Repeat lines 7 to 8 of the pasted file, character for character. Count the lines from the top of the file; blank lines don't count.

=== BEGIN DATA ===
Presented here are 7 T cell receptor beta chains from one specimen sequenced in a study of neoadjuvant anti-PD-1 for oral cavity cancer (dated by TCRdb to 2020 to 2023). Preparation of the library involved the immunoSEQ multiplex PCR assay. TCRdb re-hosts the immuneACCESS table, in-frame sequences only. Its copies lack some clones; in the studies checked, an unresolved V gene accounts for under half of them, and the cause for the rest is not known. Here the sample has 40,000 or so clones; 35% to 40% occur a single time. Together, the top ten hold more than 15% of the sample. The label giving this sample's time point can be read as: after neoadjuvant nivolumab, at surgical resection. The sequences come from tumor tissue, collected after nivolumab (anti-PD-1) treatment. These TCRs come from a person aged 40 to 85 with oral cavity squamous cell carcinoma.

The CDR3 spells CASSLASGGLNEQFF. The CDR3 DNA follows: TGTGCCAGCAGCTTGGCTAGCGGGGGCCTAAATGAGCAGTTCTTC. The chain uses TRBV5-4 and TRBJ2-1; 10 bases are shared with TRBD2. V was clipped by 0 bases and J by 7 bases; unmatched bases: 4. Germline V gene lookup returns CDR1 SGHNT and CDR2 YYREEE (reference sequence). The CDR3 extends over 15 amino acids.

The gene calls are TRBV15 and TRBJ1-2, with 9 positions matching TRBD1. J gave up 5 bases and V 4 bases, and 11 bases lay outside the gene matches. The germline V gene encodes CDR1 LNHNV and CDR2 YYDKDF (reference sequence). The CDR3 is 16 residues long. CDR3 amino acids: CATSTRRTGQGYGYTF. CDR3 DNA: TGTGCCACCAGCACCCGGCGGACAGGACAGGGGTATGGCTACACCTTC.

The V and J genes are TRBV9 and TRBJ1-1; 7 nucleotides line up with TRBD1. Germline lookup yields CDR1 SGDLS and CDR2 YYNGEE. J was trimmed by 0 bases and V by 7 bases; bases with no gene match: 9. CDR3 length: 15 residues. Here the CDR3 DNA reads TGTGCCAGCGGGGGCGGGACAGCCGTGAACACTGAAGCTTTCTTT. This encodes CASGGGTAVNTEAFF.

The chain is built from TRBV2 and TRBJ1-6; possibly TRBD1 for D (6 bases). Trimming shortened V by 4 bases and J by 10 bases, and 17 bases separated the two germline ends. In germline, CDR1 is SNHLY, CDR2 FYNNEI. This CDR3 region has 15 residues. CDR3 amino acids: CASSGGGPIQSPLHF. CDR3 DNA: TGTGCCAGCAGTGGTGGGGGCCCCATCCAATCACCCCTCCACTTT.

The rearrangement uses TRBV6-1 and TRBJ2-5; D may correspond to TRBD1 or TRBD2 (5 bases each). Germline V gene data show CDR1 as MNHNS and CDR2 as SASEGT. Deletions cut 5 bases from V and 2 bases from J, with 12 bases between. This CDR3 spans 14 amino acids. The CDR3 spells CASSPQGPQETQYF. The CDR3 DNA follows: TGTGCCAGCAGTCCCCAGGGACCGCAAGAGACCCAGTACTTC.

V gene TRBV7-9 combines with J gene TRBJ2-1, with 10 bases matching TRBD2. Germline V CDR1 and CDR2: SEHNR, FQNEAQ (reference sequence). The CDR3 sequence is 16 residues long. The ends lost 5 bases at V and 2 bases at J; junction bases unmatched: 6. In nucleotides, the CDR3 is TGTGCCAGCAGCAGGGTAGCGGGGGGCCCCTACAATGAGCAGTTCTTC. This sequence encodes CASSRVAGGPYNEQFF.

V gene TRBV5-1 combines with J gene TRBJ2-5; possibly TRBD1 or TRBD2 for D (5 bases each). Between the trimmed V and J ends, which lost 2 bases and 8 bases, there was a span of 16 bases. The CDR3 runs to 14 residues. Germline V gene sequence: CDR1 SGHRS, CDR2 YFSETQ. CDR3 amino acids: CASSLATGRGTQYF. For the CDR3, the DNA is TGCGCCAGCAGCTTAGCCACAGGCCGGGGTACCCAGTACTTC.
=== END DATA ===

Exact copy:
V gene TRBV7-9 combines with J gene TRBJ2-1, with 10 bases matching TRBD2. Germline V CDR1 and CDR2: SEHNR, FQNEAQ (reference sequence). The CDR3 sequence is 16 residues long. The ends lost 5 bases at V and 2 bases at J; junction bases unmatched: 6. In nucleotides, the CDR3 is TGTGCCAGCAGCAGGGTAGCGGGGGGCCCCTACAATGAGCAGTTCTTC. This sequence encodes CASSRVAGGPYNEQFF.

V gene TRBV5-1 combines with J gene TRBJ2-5; possibly TRBD1 or TRBD2 for D (5 bases each). Between the trimmed V and J ends, which lost 2 bases and 8 bases, there was a span of 16 bases. The CDR3 runs to 14 residues. Germline V gene sequence: CDR1 SGHRS, CDR2 YFSETQ. CDR3 amino acids: CASSLATGRGTQYF. For the CDR3, the DNA is TGCGCCAGCAGCTTAGCCACAGGCCGGGGTACCCAGTACTTC.